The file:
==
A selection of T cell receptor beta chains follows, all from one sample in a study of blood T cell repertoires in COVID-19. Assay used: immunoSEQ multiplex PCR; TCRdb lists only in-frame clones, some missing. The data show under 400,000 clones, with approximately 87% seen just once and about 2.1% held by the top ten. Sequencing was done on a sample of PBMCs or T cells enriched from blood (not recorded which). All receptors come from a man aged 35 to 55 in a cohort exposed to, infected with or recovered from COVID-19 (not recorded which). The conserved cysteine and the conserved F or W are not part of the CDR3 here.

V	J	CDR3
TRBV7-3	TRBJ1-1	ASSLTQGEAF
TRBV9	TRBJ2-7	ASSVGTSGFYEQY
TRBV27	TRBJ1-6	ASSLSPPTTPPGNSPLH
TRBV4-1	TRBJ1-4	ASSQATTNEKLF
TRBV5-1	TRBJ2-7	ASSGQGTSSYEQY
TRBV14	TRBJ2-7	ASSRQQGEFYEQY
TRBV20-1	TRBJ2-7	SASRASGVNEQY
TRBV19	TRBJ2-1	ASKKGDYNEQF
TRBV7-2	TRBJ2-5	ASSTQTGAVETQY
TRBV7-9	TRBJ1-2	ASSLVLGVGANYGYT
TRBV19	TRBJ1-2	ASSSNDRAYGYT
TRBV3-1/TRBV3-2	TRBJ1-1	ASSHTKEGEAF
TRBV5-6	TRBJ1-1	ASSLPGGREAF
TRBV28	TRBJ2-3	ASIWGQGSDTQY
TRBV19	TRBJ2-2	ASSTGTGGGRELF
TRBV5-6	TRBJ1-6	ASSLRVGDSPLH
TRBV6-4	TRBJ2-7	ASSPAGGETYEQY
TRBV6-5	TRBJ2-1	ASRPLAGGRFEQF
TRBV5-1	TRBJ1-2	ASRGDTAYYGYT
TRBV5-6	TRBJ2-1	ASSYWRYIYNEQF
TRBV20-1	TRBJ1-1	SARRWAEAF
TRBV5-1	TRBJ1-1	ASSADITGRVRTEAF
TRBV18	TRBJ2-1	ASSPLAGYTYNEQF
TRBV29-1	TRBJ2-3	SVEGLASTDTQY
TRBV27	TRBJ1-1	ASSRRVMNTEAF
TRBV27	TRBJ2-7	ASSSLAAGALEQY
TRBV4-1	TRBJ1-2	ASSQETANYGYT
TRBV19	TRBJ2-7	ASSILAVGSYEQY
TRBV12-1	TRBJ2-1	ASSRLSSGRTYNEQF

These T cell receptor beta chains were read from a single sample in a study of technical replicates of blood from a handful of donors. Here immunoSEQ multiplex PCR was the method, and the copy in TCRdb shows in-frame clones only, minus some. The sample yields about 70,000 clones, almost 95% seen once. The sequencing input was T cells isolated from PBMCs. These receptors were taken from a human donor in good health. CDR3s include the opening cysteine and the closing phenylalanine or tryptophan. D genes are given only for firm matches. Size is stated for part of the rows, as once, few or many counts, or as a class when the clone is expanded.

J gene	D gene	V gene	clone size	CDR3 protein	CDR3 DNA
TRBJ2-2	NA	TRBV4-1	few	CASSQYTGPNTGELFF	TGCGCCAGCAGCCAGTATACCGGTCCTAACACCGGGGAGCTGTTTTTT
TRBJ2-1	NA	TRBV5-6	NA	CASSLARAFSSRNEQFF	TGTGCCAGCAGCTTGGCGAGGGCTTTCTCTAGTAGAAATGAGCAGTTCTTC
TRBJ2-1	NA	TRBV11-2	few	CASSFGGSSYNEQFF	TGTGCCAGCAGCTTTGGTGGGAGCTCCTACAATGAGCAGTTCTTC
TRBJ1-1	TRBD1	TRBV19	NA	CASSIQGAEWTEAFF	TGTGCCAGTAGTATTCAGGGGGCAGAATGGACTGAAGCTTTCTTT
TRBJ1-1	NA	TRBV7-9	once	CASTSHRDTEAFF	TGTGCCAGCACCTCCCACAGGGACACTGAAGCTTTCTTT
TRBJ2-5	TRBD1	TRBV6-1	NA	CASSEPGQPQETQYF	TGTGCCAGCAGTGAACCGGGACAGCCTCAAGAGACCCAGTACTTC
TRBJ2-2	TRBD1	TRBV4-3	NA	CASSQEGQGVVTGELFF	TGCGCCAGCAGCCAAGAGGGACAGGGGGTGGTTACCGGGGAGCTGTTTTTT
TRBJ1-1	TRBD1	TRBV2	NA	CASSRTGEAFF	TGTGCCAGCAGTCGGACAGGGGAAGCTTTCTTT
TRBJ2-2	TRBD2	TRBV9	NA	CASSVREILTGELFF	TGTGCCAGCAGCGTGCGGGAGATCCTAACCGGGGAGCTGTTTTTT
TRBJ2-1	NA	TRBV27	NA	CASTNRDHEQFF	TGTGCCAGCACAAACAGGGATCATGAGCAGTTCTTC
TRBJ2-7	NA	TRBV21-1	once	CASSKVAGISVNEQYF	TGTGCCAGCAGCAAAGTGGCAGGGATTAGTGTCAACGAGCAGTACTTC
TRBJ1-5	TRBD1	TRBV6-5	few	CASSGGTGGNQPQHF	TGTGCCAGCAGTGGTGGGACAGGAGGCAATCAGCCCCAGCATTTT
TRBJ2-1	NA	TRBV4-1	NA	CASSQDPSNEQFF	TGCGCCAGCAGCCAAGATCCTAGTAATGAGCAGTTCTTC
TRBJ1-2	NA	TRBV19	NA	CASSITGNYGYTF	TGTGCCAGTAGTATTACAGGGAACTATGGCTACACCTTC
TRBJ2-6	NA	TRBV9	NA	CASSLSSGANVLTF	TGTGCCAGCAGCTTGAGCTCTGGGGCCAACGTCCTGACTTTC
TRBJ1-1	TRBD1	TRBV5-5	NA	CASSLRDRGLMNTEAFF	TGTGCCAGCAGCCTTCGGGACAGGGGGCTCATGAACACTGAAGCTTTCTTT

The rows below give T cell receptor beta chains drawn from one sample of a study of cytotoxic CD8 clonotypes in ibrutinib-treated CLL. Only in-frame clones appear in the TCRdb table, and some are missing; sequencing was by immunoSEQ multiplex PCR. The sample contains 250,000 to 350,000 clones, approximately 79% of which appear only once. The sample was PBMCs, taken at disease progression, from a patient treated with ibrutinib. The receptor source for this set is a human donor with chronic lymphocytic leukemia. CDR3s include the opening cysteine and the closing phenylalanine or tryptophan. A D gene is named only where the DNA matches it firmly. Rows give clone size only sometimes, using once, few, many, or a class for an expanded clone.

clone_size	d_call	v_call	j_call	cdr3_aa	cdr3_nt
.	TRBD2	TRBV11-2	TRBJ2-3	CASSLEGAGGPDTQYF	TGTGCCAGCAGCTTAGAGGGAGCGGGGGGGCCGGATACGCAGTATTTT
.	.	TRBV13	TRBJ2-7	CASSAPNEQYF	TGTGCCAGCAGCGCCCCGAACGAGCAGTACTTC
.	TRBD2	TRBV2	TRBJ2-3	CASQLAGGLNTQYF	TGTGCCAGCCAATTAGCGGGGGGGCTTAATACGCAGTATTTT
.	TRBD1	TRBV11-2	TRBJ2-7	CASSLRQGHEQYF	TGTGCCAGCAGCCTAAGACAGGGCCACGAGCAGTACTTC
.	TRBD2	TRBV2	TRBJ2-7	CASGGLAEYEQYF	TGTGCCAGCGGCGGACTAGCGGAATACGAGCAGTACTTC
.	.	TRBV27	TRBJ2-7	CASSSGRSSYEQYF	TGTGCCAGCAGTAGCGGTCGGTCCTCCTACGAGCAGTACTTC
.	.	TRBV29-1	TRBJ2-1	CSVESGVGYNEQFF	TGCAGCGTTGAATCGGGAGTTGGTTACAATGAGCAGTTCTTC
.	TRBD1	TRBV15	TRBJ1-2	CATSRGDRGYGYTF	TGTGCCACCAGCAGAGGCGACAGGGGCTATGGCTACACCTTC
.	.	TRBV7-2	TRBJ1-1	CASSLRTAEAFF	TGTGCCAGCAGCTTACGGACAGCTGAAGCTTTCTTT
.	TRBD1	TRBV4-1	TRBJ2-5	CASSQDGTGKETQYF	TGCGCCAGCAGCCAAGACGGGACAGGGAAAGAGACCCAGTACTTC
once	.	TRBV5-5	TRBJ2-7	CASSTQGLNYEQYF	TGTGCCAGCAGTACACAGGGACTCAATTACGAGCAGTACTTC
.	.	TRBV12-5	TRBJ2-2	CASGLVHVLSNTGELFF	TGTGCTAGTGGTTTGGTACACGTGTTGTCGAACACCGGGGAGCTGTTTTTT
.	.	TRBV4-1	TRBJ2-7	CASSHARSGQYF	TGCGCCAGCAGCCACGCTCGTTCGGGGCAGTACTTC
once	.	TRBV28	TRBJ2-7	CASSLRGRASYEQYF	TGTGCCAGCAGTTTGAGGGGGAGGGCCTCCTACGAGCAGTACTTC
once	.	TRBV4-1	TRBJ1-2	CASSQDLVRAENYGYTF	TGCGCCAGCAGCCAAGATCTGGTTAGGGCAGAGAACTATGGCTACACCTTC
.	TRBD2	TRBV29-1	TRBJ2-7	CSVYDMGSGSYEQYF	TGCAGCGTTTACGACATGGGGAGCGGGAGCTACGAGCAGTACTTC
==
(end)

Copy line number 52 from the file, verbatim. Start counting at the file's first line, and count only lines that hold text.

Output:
.	TRBD2	TRBV11-2	TRBJ2-3	CASSLEGAGGPDTQYF	TGTGCCAGCAGCTTAGAGGGAGCGGGGGGGCCGGATACGCAGTATTTT